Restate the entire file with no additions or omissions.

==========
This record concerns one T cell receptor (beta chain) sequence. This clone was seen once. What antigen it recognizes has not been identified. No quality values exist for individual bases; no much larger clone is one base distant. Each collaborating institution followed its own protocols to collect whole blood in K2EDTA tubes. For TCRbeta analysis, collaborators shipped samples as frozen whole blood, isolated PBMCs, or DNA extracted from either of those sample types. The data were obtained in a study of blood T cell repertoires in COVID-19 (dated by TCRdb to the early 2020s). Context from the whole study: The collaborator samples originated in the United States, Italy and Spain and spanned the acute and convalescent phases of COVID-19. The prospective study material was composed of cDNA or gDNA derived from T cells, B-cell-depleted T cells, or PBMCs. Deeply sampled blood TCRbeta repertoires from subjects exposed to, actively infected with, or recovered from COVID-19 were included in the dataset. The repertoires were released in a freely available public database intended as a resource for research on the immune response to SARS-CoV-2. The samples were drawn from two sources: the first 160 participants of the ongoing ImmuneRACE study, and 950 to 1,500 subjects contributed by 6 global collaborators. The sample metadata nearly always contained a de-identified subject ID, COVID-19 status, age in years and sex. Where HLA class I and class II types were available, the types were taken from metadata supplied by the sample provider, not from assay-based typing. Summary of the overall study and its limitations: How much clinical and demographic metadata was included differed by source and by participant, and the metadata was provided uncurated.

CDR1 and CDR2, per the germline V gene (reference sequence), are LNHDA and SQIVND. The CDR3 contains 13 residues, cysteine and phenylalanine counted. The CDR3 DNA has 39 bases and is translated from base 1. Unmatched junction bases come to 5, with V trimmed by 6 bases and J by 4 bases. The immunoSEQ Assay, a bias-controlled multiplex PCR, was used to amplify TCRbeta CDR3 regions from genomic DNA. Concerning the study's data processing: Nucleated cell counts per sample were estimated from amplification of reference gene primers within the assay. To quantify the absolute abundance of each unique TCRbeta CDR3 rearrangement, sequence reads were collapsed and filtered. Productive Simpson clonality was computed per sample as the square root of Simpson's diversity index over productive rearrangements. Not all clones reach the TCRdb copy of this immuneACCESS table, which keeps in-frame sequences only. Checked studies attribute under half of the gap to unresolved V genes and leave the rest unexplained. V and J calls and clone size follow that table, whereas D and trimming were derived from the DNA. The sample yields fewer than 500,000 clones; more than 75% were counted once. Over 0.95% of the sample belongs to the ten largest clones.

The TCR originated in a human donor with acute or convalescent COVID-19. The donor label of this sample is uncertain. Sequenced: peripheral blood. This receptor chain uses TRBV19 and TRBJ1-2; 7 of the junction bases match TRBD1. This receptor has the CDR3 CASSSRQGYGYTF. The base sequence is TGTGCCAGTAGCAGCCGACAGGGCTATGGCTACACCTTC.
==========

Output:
This record concerns one T cell receptor (beta chain) sequence. This clone was seen once. What antigen it recognizes has not been identified. No quality values exist for individual bases; no much larger clone is one base distant. Each collaborating institution followed its own protocols to collect whole blood in K2EDTA tubes. For TCRbeta analysis, collaborators shipped samples as frozen whole blood, isolated PBMCs, or DNA extracted from either of those sample types. The data were obtained in a study of blood T cell repertoires in COVID-19 (dated by TCRdb to the early 2020s). Context from the whole study: The collaborator samples originated in the United States, Italy and Spain and spanned the acute and convalescent phases of COVID-19. The prospective study material was composed of cDNA or gDNA derived from T cells, B-cell-depleted T cells, or PBMCs. Deeply sampled blood TCRbeta repertoires from subjects exposed to, actively infected with, or recovered from COVID-19 were included in the dataset. The repertoires were released in a freely available public database intended as a resource for research on the immune response to SARS-CoV-2. The samples were drawn from two sources: the first 160 participants of the ongoing ImmuneRACE study, and 950 to 1,500 subjects contributed by 6 global collaborators. The sample metadata nearly always contained a de-identified subject ID, COVID-19 status, age in years and sex. Where HLA class I and class II types were available, the types were taken from metadata supplied by the sample provider, not from assay-based typing. Summary of the overall study and its limitations: How much clinical and demographic metadata was included differed by source and by participant, and the metadata was provided uncurated.

CDR1 and CDR2, per the germline V gene (reference sequence), are LNHDA and SQIVND. The CDR3 contains 13 residues, cysteine and phenylalanine counted. The CDR3 DNA has 39 bases and is translated from base 1. Unmatched junction bases come to 5, with V trimmed by 6 bases and J by 4 bases. The immunoSEQ Assay, a bias-controlled multiplex PCR, was used to amplify TCRbeta CDR3 regions from genomic DNA. Concerning the study's data processing: Nucleated cell counts per sample were estimated from amplification of reference gene primers within the assay. To quantify the absolute abundance of each unique TCRbeta CDR3 rearrangement, sequence reads were collapsed and filtered. Productive Simpson clonality was computed per sample as the square root of Simpson's diversity index over productive rearrangements. Not all clones reach the TCRdb copy of this immuneACCESS table, which keeps in-frame sequences only. Checked studies attribute under half of the gap to unresolved V genes and leave the rest unexplained. V and J calls and clone size follow that table, whereas D and trimming were derived from the DNA. The sample yields fewer than 500,000 clones; more than 75% were counted once. Over 0.95% of the sample belongs to the ten largest clones.

The TCR originated in a human donor with acute or convalescent COVID-19. The donor label of this sample is uncertain. Sequenced: peripheral blood. This receptor chain uses TRBV19 and TRBJ1-2; 7 of the junction bases match TRBD1. This receptor has the CDR3 CASSSRQGYGYTF. The base sequence is TGTGCCAGTAGCAGCCGACAGGGCTATGGCTACACCTTC.